Yet for all the dazzling technological wizardry, we’ve seen little effect on most businesses. Artificial intelligence, much like PC’s in the early 80’s or the Internet in the early 90’s, remains little more than a curiosity for most managers. So I talked to Josh Sutton, who heads up the AI practice at Publicis.Sapient, to learn about what we can expect in the years to come.
The history of business has been defined by rivalries. Great companies, such as GM and Ford, Coke and Pepsi, General Electric and Westinghouse were locked in mortal combat and the choice for customers was binary. Strategy was a zero-sum game. You either won or lost. There was no in-between.
Businesses approached their value chains the same way. They pushed hard to maximize their bargaining power with customers and suppliers, while at the same taking steps to defend against new market entrants and substitute goods. Business was seen as war, and managers looked to Sun Tzu and von Clausewitz for guidance.
Now, however, it’s becoming increasingly clear that no one can go it alone and firms must choose where they will cooperate and where they will compete. This is especially true when it comes to innovation, where no single entity is likely to be able to develop more than a piece of the overall puzzle. Today, open systems are not a choice, They are an imperative.
Every age has its achievements. The fifties brought us the post-war boom and the rise in living standards that came with it. The sixties brought us moonshots and the seventies free love. We ended the Cold War in the eighties and embraced the Internet in the nineties. Every generation leaves something to build on.
The converse is also true and the sins of each generation are visited on the the next. Jim Crow and the Red Scare brought us race riots and Vietnam. Free love and experimentation helped lead to AIDS and cocaine epidemics. Greater prosperity and industrialization have lifted entire populations, but are also warming the planet.
Our current age is unique in that many of our most profound problems arise from our past achievements. Rising longevity, prosperity, connectivity and automation are contributing to unsustainable healthcare costs, terrorism and income inequality. Every year, innovators from around the world gather at the BIF Summit suss out solutions to problems like these.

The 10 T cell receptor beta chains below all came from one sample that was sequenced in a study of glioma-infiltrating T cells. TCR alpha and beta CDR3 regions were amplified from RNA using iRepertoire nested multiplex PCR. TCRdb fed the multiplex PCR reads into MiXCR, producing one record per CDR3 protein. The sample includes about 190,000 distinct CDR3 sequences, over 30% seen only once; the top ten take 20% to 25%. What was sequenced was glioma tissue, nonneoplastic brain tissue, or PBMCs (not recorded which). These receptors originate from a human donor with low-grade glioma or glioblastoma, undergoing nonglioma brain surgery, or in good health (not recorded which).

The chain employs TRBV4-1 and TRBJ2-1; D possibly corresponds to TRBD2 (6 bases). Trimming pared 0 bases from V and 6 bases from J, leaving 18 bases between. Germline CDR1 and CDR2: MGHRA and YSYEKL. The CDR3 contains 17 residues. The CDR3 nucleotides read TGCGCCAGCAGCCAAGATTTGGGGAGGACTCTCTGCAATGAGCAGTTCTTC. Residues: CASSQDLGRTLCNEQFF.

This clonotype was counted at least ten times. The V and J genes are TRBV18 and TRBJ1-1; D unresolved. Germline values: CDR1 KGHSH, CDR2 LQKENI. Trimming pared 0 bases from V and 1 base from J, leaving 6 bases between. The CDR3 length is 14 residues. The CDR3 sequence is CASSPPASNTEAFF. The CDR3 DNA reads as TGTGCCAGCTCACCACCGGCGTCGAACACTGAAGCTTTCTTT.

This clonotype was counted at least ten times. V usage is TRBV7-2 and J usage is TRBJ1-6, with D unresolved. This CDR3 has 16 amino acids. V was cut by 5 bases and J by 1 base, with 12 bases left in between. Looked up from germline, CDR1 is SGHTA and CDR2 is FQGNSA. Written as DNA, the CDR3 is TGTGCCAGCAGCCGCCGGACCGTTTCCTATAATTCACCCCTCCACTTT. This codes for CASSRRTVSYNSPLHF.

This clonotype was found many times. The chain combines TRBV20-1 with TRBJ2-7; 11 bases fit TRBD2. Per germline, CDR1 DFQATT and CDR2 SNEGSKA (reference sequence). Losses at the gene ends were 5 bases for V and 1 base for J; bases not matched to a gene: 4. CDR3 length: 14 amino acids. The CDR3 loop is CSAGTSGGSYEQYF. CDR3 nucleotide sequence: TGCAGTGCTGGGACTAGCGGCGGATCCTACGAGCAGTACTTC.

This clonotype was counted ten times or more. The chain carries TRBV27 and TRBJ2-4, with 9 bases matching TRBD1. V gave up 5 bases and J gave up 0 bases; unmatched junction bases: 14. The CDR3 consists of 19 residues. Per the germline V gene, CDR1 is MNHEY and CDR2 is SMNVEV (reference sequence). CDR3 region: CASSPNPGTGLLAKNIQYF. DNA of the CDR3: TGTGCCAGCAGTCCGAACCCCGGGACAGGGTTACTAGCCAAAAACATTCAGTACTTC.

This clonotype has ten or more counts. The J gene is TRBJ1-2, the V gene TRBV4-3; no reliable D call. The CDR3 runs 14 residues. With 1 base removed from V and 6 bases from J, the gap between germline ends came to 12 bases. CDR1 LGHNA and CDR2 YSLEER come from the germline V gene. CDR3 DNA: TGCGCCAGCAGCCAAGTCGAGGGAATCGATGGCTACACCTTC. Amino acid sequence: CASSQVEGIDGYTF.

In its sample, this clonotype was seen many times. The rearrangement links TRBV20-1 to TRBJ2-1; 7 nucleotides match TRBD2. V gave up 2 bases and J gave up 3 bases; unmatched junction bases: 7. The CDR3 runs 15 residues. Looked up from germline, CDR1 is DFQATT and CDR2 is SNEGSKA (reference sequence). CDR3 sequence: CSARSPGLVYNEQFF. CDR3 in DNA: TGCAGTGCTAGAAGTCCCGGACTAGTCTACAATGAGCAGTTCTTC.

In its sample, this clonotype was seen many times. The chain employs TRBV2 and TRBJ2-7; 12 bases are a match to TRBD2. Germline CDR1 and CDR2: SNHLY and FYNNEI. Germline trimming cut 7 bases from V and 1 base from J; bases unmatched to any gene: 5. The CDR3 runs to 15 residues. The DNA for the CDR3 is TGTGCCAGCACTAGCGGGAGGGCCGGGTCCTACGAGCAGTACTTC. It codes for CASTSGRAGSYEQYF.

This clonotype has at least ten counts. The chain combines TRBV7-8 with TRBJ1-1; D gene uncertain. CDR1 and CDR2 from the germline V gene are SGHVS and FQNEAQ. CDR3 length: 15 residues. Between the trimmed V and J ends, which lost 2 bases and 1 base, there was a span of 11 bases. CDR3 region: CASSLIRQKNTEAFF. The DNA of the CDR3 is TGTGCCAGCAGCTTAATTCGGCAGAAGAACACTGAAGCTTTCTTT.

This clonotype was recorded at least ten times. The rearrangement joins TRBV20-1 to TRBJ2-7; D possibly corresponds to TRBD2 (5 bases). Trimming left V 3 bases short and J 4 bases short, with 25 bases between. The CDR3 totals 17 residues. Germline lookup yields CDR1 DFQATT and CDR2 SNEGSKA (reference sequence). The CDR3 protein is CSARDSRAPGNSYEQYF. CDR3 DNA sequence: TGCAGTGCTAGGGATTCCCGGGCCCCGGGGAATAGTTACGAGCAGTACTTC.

Take a look at any successful enterprise and you’ll find innovation at its core. That was just as true a hundred years ago when Henry Ford perfected the assembly line as it is today, when modern day giants like Elon Musk bring cutting edge technology to market. Innovation, as I’ve written before, is how people come up with novel solutions to important problems.
The tricky part is that every organization faces different types of challenges. Some, like Intel, focus on improving old technologies, while others, like MD Anderson Cancer Center, strive to make fundamental new discoveries. There are also those that innovate business models, marketing campaigns and many other things.
That’s why there is no one “true path” to innovation. There are, in fact, as many ways to innovate as there are types of problems to solve. However, in researching my upcoming book, Mapping Innovation, I noticed universal traits in every organization I looked at. From corporate giants to startups to world class labs, here are the 6 things they had in common.
In the PC era, the big rivalry was between Microsoft and Apple. Apple’s products were considered to be better, but Microsoft’s ability to leverage its operating system across a number of manufacturers proved to be the stronger model. By 1997, Apple was in such bad shape it needed an investment from Microsoft to keep the lights on.
Yet Apple came back with a vengeance in the post-PC era, in which its ability to seamlessly integrate across devices was decisive. Apple products became more than just productivity tools, but fashion icons and soon Apple took Microsoft’s former place as the most valuable company in the world.
That rivalry is mostly over now, but a new one is brewing between Google and IBM. It’s an unusual business rivalry because the two rarely compete in the same markets or for the same customers. In truth, it is a rivalry for technical rather than market dominance. Yet much like Apple vs. Microsoft, it’s likely to determine much about how technology shapes our world.